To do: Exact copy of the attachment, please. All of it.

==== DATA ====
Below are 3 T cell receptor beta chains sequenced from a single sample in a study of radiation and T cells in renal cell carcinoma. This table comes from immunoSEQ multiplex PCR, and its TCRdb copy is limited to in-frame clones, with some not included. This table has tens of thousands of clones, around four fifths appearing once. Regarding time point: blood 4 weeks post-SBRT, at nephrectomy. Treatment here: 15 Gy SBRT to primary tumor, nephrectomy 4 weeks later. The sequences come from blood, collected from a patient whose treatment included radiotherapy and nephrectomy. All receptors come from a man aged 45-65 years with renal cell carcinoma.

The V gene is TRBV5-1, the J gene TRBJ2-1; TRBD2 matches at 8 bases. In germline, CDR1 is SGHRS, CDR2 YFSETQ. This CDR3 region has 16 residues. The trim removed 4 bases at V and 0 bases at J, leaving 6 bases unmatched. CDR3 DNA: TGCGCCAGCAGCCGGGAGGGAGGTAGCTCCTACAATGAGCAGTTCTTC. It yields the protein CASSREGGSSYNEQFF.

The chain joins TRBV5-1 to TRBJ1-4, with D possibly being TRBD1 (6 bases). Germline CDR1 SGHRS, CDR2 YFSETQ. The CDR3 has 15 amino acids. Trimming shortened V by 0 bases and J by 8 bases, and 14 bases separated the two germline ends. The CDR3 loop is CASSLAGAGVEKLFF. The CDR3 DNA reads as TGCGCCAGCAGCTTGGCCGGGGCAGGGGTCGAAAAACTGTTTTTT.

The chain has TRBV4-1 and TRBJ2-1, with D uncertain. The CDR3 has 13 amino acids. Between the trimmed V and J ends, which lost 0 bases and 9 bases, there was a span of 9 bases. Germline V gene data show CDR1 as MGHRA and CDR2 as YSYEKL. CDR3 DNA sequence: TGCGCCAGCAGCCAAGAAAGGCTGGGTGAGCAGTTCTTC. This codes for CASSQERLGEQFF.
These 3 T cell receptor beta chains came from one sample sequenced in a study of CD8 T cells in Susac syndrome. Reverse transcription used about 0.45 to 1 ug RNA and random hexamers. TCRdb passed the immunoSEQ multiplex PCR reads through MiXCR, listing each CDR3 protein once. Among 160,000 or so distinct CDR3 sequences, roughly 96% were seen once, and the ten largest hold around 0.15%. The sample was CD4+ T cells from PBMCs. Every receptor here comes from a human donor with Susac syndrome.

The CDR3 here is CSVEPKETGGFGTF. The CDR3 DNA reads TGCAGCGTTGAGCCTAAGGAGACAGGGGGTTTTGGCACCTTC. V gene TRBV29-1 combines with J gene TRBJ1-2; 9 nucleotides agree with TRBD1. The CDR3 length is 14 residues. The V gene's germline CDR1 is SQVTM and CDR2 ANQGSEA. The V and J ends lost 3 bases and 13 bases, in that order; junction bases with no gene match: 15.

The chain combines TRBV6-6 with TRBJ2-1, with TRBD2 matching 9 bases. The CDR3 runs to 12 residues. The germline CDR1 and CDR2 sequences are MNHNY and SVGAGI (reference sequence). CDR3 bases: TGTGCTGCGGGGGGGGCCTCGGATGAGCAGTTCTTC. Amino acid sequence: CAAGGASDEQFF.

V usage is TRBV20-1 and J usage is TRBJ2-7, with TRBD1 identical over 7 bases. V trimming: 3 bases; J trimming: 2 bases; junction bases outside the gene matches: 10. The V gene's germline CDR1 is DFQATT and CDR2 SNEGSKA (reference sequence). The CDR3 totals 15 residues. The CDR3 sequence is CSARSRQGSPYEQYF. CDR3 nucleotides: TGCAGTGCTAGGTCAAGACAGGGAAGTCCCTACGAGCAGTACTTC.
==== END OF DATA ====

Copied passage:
Below are 3 T cell receptor beta chains sequenced from a single sample in a study of radiation and T cells in renal cell carcinoma. This table comes from immunoSEQ multiplex PCR, and its TCRdb copy is limited to in-frame clones, with some not included. This table has tens of thousands of clones, around four fifths appearing once. Regarding time point: blood 4 weeks post-SBRT, at nephrectomy. Treatment here: 15 Gy SBRT to primary tumor, nephrectomy 4 weeks later. The sequences come from blood, collected from a patient whose treatment included radiotherapy and nephrectomy. All receptors come from a man aged 45-65 years with renal cell carcinoma.

The V gene is TRBV5-1, the J gene TRBJ2-1; TRBD2 matches at 8 bases. In germline, CDR1 is SGHRS, CDR2 YFSETQ. This CDR3 region has 16 residues. The trim removed 4 bases at V and 0 bases at J, leaving 6 bases unmatched. CDR3 DNA: TGCGCCAGCAGCCGGGAGGGAGGTAGCTCCTACAATGAGCAGTTCTTC. It yields the protein CASSREGGSSYNEQFF.

The chain joins TRBV5-1 to TRBJ1-4, with D possibly being TRBD1 (6 bases). Germline CDR1 SGHRS, CDR2 YFSETQ. The CDR3 has 15 amino acids. Trimming shortened V by 0 bases and J by 8 bases, and 14 bases separated the two germline ends. The CDR3 loop is CASSLAGAGVEKLFF. The CDR3 DNA reads as TGCGCCAGCAGCTTGGCCGGGGCAGGGGTCGAAAAACTGTTTTTT.

The chain has TRBV4-1 and TRBJ2-1, with D uncertain. The CDR3 has 13 amino acids. Between the trimmed V and J ends, which lost 0 bases and 9 bases, there was a span of 9 bases. Germline V gene data show CDR1 as MGHRA and CDR2 as YSYEKL. CDR3 DNA sequence: TGCGCCAGCAGCCAAGAAAGGCTGGGTGAGCAGTTCTTC. This codes for CASSQERLGEQFF.
These 3 T cell receptor beta chains came from one sample sequenced in a study of CD8 T cells in Susac syndrome. Reverse transcription used about 0.45 to 1 ug RNA and random hexamers. TCRdb passed the immunoSEQ multiplex PCR reads through MiXCR, listing each CDR3 protein once. Among 160,000 or so distinct CDR3 sequences, roughly 96% were seen once, and the ten largest hold around 0.15%. The sample was CD4+ T cells from PBMCs. Every receptor here comes from a human donor with Susac syndrome.

The CDR3 here is CSVEPKETGGFGTF. The CDR3 DNA reads TGCAGCGTTGAGCCTAAGGAGACAGGGGGTTTTGGCACCTTC. V gene TRBV29-1 combines with J gene TRBJ1-2; 9 nucleotides agree with TRBD1. The CDR3 length is 14 residues. The V gene's germline CDR1 is SQVTM and CDR2 ANQGSEA. The V and J ends lost 3 bases and 13 bases, in that order; junction bases with no gene match: 15.

The chain combines TRBV6-6 with TRBJ2-1, with TRBD2 matching 9 bases. The CDR3 runs to 12 residues. The germline CDR1 and CDR2 sequences are MNHNY and SVGAGI (reference sequence). CDR3 bases: TGTGCTGCGGGGGGGGCCTCGGATGAGCAGTTCTTC. Amino acid sequence: CAAGGASDEQFF.

V usage is TRBV20-1 and J usage is TRBJ2-7, with TRBD1 identical over 7 bases. V trimming: 3 bases; J trimming: 2 bases; junction bases outside the gene matches: 10. The V gene's germline CDR1 is DFQATT and CDR2 SNEGSKA (reference sequence). The CDR3 totals 15 residues. The CDR3 sequence is CSARSRQGSPYEQYF. CDR3 nucleotides: TGCAGTGCTAGGTCAAGACAGGGAAGTCCCTACGAGCAGTACTTC.